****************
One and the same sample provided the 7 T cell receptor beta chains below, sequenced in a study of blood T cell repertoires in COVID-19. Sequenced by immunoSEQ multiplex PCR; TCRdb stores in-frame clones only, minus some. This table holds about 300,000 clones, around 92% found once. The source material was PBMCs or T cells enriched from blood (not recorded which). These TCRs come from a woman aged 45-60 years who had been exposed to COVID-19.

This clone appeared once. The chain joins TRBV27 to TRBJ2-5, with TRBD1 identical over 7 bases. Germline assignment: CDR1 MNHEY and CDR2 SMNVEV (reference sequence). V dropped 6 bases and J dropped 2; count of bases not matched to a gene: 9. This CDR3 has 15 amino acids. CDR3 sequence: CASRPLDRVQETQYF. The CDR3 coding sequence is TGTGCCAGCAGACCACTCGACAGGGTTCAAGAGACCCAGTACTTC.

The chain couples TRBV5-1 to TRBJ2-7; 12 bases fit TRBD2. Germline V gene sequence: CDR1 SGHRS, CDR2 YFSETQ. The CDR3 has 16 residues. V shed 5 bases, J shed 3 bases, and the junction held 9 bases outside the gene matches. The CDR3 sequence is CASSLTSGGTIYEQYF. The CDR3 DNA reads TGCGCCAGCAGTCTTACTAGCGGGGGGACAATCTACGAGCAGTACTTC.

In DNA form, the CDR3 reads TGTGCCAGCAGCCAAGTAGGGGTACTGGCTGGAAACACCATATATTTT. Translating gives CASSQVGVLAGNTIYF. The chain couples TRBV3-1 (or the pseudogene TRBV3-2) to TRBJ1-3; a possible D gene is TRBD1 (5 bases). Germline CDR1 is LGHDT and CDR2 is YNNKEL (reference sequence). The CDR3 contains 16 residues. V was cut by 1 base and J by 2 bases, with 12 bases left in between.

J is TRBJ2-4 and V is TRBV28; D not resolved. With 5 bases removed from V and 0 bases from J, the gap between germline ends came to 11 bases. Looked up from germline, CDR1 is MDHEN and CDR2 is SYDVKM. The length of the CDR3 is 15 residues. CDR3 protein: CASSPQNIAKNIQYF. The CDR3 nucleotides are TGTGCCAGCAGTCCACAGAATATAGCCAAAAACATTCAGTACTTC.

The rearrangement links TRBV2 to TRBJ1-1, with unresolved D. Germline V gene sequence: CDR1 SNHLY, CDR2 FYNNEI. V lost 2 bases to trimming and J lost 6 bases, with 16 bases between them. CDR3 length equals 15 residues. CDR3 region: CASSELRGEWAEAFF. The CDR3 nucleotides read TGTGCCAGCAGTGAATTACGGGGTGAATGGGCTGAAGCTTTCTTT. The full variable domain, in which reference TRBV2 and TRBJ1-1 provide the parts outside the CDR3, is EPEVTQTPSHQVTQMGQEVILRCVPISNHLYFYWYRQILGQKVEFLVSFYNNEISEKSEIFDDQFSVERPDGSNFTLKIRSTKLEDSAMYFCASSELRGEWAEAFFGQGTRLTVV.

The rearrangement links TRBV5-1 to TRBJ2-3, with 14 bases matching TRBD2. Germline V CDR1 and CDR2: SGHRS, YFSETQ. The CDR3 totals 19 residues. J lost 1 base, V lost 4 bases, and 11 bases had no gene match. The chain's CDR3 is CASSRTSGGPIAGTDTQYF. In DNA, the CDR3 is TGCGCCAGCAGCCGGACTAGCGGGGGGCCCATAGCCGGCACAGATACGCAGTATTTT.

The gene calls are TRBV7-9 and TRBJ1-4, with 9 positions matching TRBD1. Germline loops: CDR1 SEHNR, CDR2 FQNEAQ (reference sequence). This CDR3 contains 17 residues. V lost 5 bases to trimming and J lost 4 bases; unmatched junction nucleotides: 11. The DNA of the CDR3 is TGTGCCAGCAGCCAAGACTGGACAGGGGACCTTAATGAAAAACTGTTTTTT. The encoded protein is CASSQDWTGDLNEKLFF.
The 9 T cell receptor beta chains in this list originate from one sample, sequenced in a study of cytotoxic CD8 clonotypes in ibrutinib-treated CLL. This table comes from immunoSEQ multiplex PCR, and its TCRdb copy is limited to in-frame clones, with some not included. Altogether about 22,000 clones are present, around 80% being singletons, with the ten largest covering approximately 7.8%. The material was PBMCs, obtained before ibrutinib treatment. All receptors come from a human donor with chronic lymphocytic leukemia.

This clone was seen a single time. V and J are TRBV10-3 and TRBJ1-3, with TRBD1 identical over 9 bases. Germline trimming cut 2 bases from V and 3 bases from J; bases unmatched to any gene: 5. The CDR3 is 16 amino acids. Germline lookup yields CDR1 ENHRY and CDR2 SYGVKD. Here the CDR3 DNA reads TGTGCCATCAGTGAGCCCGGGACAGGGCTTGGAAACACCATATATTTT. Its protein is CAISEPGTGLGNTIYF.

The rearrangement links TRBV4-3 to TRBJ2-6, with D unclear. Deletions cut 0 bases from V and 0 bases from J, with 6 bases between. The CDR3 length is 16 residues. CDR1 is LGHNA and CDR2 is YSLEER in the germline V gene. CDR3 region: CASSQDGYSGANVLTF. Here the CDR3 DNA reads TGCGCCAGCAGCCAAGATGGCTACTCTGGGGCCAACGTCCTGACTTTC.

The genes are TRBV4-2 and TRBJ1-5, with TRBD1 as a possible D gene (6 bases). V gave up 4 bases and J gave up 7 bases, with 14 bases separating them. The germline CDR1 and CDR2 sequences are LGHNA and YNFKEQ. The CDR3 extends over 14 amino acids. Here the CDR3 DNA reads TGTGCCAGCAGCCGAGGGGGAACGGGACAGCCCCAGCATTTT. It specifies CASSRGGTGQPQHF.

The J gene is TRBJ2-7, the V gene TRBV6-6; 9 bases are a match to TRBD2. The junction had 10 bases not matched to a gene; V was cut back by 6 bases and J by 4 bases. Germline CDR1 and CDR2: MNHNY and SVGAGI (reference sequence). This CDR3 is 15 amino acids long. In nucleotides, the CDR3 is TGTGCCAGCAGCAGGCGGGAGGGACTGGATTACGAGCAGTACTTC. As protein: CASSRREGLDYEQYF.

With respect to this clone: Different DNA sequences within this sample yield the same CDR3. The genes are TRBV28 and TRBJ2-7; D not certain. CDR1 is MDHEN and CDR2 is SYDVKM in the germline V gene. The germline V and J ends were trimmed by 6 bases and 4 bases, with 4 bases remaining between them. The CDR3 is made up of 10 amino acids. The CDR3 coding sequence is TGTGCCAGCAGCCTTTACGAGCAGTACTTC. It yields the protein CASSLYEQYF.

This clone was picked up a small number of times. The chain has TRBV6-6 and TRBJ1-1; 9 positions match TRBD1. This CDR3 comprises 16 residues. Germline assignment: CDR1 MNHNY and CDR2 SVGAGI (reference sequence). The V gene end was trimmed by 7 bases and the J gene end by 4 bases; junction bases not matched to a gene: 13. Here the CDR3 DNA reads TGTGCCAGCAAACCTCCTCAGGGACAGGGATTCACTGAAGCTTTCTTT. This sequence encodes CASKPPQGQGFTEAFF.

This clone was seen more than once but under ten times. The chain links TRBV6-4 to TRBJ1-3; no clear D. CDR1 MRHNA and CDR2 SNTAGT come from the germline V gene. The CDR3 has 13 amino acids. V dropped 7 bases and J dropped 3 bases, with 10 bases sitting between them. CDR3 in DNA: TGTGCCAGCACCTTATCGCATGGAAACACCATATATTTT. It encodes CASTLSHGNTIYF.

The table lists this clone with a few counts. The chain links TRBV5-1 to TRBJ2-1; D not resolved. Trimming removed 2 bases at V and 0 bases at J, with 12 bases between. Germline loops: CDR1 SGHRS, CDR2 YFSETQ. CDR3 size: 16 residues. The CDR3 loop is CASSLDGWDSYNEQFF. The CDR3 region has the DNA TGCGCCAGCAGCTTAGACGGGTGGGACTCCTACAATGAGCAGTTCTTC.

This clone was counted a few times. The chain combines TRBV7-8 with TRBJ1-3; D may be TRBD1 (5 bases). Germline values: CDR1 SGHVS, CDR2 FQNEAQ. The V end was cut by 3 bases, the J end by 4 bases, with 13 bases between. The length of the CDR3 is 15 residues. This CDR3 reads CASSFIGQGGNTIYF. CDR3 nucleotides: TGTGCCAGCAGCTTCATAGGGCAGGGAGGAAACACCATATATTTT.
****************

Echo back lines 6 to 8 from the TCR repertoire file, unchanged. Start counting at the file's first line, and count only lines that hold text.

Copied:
The rearrangement links TRBV2 to TRBJ1-1, with unresolved D. Germline V gene sequence: CDR1 SNHLY, CDR2 FYNNEI. V lost 2 bases to trimming and J lost 6 bases, with 16 bases between them. CDR3 length equals 15 residues. CDR3 region: CASSELRGEWAEAFF. The CDR3 nucleotides read TGTGCCAGCAGTGAATTACGGGGTGAATGGGCTGAAGCTTTCTTT. The full variable domain, in which reference TRBV2 and TRBJ1-1 provide the parts outside the CDR3, is EPEVTQTPSHQVTQMGQEVILRCVPISNHLYFYWYRQILGQKVEFLVSFYNNEISEKSEIFDDQFSVERPDGSNFTLKIRSTKLEDSAMYFCASSELRGEWAEAFFGQGTRLTVV.

The rearrangement links TRBV5-1 to TRBJ2-3, with 14 bases matching TRBD2. Germline V CDR1 and CDR2: SGHRS, YFSETQ. The CDR3 totals 19 residues. J lost 1 base, V lost 4 bases, and 11 bases had no gene match. The chain's CDR3 is CASSRTSGGPIAGTDTQYF. In DNA, the CDR3 is TGCGCCAGCAGCCGGACTAGCGGGGGGCCCATAGCCGGCACAGATACGCAGTATTTT.

The gene calls are TRBV7-9 and TRBJ1-4, with 9 positions matching TRBD1. Germline loops: CDR1 SEHNR, CDR2 FQNEAQ (reference sequence). This CDR3 contains 17 residues. V lost 5 bases to trimming and J lost 4 bases; unmatched junction nucleotides: 11. The DNA of the CDR3 is TGTGCCAGCAGCCAAGACTGGACAGGGGACCTTAATGAAAAACTGTTTTTT. The encoded protein is CASSQDWTGDLNEKLFF.